GOP, Democratic leaders reach $38.5 billion deal on spending bill

Jonathan Strong Jonathan Strong, 27, is a reporter for the Daily Caller covering Congress. Previously, he was a reporter for Inside EPA where he wrote about environmental regulation in great detail, and before that a staffer for Rep. Dan Lungren (R-CA). Strong graduated from Wheaton College (IL) with a degree in political science in 2006. He is a huge fan of and season ticket holder to the Washington Capitals hockey team. Strong and his wife reside in Arlington.
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Republican and Democratic leaders have agreed to a deal for $39 billion in spending cuts and a stopgap spending bill to avert a government shutdown while legislation reflecting the deal is enacted.

The last-minute agreement would cut $38.5 billion in domestic spending over the rest of Fiscal Year 2011 and increase defense spending by $5 billion.

“We have agreed to an historic amount of cuts for the remainder of this fiscal year, as well as a short-term bridge that will give us time to avoid a shutdown while we get that agreement through both houses and to the President,” said Boehner and Senate Majority Leader Harry Reid in a joint statement.

President Obama touted the deal as the “largest annual spending cut in our history” and expressed happiness the Washington Monument would remain open Saturday.

Although none of the major, controversial policy riders were included, a series of lesser provisions were.

Those include a ban on D.C. spending public funds on abortion as well as guaranteed votes on restrictions to the president’s health care law, among others.

Also included was a guaranteed up or down vote on defunding Planned Parenthood in the Senate.

As Republican Speaker of the House John Boehner pitched the deal to rank-and-file members, reaction was mostly positive but several key conservative members expressed disappointment by shaking their heads, a source in the room said.

Rep. Brian Bilbray, California Republican, said concern about the deal did not come from the large class of GOP freshmen, but from veteran conservative lawmakers. “There’s a real degree of maturity among the freshmen,” Bilbray said.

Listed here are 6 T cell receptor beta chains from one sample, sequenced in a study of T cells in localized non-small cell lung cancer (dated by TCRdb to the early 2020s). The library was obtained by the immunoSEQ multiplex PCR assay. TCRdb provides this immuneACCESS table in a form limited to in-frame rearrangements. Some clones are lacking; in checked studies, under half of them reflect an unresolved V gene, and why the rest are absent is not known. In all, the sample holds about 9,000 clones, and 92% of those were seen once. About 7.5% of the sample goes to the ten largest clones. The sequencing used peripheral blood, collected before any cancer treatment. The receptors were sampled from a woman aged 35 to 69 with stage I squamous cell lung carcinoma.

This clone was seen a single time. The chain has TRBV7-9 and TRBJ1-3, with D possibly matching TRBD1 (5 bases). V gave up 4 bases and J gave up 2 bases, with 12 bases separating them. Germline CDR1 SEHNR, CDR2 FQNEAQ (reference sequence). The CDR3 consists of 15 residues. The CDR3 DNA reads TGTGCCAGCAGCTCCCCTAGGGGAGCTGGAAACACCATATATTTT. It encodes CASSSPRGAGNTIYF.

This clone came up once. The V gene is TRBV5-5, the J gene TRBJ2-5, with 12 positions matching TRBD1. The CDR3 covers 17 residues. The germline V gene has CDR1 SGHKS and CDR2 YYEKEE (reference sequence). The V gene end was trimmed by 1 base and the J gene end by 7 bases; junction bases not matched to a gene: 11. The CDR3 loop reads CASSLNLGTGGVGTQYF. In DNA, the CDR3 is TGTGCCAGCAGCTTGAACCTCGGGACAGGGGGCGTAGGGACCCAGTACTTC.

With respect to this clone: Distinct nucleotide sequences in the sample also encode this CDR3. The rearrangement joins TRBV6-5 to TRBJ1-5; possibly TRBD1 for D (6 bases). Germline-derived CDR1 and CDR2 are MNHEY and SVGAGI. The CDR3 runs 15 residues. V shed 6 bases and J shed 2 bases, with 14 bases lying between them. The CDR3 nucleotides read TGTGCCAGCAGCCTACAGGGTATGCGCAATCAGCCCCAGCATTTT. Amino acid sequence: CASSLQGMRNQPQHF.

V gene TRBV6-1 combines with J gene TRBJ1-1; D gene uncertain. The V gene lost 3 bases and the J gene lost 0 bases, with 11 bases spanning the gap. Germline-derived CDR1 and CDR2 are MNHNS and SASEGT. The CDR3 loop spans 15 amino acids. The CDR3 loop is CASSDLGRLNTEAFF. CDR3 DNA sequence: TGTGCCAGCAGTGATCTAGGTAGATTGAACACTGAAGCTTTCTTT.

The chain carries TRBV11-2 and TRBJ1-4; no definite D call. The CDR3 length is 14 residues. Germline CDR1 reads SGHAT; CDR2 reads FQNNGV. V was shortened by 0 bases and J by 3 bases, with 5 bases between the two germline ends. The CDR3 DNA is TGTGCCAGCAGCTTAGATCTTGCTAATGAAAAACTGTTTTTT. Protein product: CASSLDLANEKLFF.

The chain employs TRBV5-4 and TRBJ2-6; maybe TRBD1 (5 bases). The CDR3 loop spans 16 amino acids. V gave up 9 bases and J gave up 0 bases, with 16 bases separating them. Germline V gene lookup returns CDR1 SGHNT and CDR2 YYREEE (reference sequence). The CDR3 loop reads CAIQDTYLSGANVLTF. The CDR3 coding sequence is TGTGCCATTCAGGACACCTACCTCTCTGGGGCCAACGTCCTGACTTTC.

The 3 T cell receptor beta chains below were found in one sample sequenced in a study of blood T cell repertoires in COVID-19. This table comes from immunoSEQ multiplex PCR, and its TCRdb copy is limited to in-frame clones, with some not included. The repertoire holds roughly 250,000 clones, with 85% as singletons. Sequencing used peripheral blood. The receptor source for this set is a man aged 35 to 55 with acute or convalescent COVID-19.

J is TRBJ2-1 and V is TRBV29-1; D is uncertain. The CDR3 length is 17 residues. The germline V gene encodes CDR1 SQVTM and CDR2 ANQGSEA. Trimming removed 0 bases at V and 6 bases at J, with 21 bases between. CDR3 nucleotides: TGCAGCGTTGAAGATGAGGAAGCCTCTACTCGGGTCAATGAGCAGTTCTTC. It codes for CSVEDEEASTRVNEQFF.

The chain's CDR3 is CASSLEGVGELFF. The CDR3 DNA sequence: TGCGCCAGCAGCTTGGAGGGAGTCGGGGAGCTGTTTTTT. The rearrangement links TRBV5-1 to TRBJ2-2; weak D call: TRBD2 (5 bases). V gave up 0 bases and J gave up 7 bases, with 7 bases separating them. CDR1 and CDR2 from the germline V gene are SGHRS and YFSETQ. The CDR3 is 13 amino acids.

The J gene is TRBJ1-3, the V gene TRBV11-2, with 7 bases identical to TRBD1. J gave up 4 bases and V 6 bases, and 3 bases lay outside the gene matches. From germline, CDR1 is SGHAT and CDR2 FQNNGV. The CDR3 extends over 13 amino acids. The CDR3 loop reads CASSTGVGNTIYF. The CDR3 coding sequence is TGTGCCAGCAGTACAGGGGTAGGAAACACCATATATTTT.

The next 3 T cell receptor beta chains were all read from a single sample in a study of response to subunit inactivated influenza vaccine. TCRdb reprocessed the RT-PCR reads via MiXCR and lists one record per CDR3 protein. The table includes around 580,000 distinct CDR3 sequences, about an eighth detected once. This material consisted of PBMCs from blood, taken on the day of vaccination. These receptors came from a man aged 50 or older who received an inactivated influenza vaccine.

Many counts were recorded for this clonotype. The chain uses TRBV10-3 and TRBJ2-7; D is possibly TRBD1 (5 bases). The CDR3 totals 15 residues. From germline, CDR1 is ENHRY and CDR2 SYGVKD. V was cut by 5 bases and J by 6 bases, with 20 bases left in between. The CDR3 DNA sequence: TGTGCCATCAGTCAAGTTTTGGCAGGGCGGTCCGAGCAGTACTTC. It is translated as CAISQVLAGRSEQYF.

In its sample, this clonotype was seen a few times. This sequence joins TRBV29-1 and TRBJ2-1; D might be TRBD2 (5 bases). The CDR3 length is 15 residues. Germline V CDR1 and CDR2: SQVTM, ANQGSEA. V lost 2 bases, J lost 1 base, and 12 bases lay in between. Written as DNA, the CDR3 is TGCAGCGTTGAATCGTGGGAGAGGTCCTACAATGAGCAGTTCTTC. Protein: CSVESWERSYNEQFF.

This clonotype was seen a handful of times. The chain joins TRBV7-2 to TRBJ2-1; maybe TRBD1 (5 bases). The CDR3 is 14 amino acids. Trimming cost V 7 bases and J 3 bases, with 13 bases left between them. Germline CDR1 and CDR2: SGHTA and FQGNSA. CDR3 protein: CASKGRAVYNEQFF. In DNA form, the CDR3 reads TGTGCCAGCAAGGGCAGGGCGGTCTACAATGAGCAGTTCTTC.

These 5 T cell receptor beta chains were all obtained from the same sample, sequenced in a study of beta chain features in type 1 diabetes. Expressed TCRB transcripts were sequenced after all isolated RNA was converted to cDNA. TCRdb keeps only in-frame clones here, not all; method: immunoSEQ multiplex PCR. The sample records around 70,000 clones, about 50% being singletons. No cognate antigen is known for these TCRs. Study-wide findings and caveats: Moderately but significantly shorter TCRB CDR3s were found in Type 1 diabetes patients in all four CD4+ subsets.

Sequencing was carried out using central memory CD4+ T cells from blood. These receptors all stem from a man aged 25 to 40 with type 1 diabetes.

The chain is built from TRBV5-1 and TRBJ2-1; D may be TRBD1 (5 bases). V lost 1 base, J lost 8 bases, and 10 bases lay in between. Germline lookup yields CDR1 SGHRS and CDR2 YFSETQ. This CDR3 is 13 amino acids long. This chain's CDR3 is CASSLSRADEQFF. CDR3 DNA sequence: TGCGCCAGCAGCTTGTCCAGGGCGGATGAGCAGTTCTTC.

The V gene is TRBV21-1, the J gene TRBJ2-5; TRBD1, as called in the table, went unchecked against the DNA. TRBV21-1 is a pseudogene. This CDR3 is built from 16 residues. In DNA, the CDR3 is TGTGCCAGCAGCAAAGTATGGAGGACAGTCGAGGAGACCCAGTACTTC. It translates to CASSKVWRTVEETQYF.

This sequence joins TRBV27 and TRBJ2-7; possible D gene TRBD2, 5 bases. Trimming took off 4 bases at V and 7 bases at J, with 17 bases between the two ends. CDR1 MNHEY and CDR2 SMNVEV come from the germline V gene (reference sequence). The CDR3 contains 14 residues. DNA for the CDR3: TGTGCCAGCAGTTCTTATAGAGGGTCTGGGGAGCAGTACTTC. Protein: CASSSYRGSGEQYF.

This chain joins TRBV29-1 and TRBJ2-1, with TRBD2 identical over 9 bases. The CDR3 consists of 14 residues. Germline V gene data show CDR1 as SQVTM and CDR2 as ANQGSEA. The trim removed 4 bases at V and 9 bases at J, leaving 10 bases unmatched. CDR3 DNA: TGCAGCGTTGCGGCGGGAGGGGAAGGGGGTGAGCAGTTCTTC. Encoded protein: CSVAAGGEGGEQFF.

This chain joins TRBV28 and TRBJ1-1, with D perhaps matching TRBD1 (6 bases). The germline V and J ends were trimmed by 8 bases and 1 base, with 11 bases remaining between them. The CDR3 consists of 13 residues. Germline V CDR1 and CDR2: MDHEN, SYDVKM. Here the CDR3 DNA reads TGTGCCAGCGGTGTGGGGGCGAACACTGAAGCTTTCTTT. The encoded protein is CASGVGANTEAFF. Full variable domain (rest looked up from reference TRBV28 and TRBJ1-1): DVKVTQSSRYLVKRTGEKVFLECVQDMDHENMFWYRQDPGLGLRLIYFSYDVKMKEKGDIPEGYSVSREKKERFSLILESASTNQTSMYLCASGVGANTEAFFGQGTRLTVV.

Rep. Mike Fitzgpatrick, Pennsylvania Republican, said the size of the cuts “sounds pretty historic to me.”

Fitzpatrick said the GOP budget introduced by Rep. Paul Ryan earlier in the week made agreeing to the deal easier. “It refocused attention…because Ryan, that’s the bigger fight,” Fitzpatrick said.

Rep. Tom Price, chairman of the GOP Policy Committee, issued a terse statement that did not praise the deal but said at least it will let Congress “move beyond this current debate” and onto more significant cuts.

Rep. Michele Bachmann vowed on Fox News to vote against the bill and said there were many members like her who thought “now was the time to fight.”

The deal does not include policy riders that would have defunded Obamacare, Planned Parenthood, National Public Radio, or a series of EPA regulations.

However, besides the vote on defunding Planned Parenthood, Republicans are guaranteed a vote to repeal Obamacare in the Senate. Although the vote is extremely unlikely to pass, it could prove a potent political weapon for the GOP.

Other riders included in the deal include lower funding for the IRS to implement Obamacare and a series of studies that will examine the law’s impacts in more detail. One provision provides for a “full audit” of the Obamacare waivers provided to companies and unions.

For the deal to become final, both the House and Senate will need to pass a bill reflecting its contents and President Obama will have to sign the legislation.

Senate Minority Leader Mitch McConnell also sought to focus attention on the larger issue of deficit spending in a speech on the Senate floor announcing the deal.